Finding Hidden Opportunities: A New Approach to Job Hunting – Part 2

Written by Youssef Ramadan

There I was, towards the end of my pre-third-year summer, determined to start job hunting using this new method, but almost overwhelmed with all the information I had acquired, and not quite knowing where to start. Lots of questions were going through my mind. How would I be able to reach out to organisations when I had no contacts there? What sizes should the organisations be? Which sector should I start with? How can I ensure a consistent and repeatable approach?

To navigate this, I initially “brain-dumped” all my questions and potential solutions onto an excel sheet, and broke this big task into smaller, more manageable ones. I decided to start with choosing a sector I wanted to target, which would be my first tip to anyone looking for a job; start with the sector you would like, map out and test the process, then repeat what works with other sectors that you are interested in. In my case, I knew I was interested in renewable energy, and more specifically, I chose solar energy, as I had been lucky enough to have some experience in that sector, having attended a “shadowing” week at a solar panel manufacturing plant in Bahrain.

Next, I thought about which size the organisations I wanted to target would need to be. My reasoning was that it would not be efficient to target large, well-known companies, as they tend to have rigid recruitment processes, through graduate schemes and summer internships for example. On the other hand, start-ups and early stage Small to Medium Enterprises (SMEs) were more likely to be responsive, as they tend to require the help of talented individuals who make themselves seen to them. This is in addition to having a more flexible recruitment process (if at all), with less levels of hierarchy involved when a decision needs to be made regarding recruiting new employees or interns.

With those two issues cleared out, I set out to tackle my next challenge, which was finding contacts within these solar start-ups and SMEs. For this, I turned towards LinkedIn, as it allowed me to search for professionals while filtering by role in the organisation, company sector, location, and company size. I ran searches with keywords such as “solar energy”, choosing the UK, France, and Spain as locations (in separate searches, not all at once), and selecting a company size of “1-50 employees”. As for those professionals’ roles, I targeted CEOs, Managing Directors, and heads of technical departments, as those seemed to me like the people who would be involved in making the final decision as to whether to take someone onboard.

With my parameters ready, I set out to “connect” with as many relevant professionals as possible, moving the conversation from LinkedIn to email whenever anyone responded, and going as far as translating my CV into French and Spanish for the European companies I was targeting! Initially, I was very excited, especially as some CEOs replied to my emails after accepting my LinkedIn connection, since I (again) didn’t believe they would. Nevertheless, after the initial hype, I found more and more people kindly responding yet mentioning that they did not currently have anything available, but would keep me on the record for whenever an opportunity arose. While this was somewhat comforting, I knew that if I wanted to achieve something by the end of this, I would have to change my approach…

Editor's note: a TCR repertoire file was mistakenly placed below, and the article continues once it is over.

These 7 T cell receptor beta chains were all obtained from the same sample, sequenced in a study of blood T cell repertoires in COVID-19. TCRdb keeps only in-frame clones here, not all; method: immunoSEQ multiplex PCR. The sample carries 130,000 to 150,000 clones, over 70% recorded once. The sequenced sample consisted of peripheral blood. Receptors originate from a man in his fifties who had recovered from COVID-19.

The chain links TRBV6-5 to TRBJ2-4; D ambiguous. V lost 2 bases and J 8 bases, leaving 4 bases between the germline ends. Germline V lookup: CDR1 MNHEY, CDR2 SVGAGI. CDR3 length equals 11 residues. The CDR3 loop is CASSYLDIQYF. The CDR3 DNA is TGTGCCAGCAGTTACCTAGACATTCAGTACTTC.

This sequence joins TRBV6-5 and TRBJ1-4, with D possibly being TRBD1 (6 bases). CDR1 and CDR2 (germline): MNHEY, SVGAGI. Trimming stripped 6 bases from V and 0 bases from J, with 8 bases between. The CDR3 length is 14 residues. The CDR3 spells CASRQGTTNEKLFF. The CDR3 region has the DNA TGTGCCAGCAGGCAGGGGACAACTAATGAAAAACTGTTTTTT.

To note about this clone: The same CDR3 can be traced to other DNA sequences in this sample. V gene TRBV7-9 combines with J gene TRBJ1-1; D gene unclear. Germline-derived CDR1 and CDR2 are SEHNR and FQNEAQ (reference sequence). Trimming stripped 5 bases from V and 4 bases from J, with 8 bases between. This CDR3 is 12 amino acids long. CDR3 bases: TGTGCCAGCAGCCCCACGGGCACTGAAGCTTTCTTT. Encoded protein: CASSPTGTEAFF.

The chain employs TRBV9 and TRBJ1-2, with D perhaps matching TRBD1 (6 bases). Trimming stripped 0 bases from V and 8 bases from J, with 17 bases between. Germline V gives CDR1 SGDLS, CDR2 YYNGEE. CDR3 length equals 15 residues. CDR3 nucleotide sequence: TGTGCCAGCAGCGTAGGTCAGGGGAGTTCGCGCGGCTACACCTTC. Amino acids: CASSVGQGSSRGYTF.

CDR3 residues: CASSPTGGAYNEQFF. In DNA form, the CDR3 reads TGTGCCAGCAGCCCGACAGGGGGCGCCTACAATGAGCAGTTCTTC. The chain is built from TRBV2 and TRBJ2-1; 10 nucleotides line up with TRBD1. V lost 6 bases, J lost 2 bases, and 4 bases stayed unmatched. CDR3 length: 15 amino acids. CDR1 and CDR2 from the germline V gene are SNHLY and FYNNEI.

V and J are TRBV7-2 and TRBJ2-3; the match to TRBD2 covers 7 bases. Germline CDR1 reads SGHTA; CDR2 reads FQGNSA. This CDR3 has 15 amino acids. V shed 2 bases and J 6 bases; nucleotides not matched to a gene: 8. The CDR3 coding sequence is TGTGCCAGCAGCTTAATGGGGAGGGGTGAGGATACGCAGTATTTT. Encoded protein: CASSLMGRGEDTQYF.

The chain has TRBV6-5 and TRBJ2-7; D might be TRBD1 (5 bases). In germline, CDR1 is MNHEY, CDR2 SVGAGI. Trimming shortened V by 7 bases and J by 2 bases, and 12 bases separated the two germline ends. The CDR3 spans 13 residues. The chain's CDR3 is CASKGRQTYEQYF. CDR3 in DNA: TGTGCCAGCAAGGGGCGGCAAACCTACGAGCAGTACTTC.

A couple of months later, the academic year slowly came to a start, with students registering and receiving their ID cards, and schools organising their respective induction weeks. During that “quiet” period, I met someone at a gathering at my friend’s house who drastically shifted my way of going about creative job hunting. In fact, as we discussed the matter, he explained that he had found an opportunity to work as a trainee at a local manufacturing facility here in Leeds. As simple of an idea, it pushed me to question the way I had been doing things, as all the companies I had targeted were scattered around the UK and went as far as Europe, making me realise I had not even considered that there might be opportunities right at my doorstep that I had overlooked.

With this in mind, I adapted my approach to local companies, and went on to look for firms nearby in google maps. For each company that I found, I went onto their website to learn more about them, and noted their address so I could present myself in person at their office the next day. Following my friend’s advice, I proceeded to print a few copies of my CV, and kept them ready for what was going to be a long and interesting day…

The next day I grabbed my CVs and headed towards the city centre to find the first solar company on the list I had made. A few long hours of walking later, I was disappointed to find that most of those companies did not actually exist anymore (as I later learned that the solar industry was hit hard by subsidy cuts a few years ago), and for the one company that was still running, all of the employees were away. Nevertheless, I remained determined, and the sun had not set yet, so I decided to take a bus to the last 2 companies on my list before going home and calling it a day. While the first of the 2 companies turned out to have also shut, I was pleasantly surprised to find the CEO of the other company there in person! As he was on a phone call outside his office when I arrived, I waited patiently for him to finish, feeling both excited and very nervous, and reading my CV over and over to make a good first impression once he was done…and soon enough, he was…

Read more in: Finding Hidden Opportunities: A New Approach to Job Hunting – Part 3

Author

Youssef Ramadan
Hi! I’m Youssef, a fourth year Mechanical Engineering student, currently on my placement year. While I am Egyptian, I was born and raised in Bahrain, a small island in the middle...
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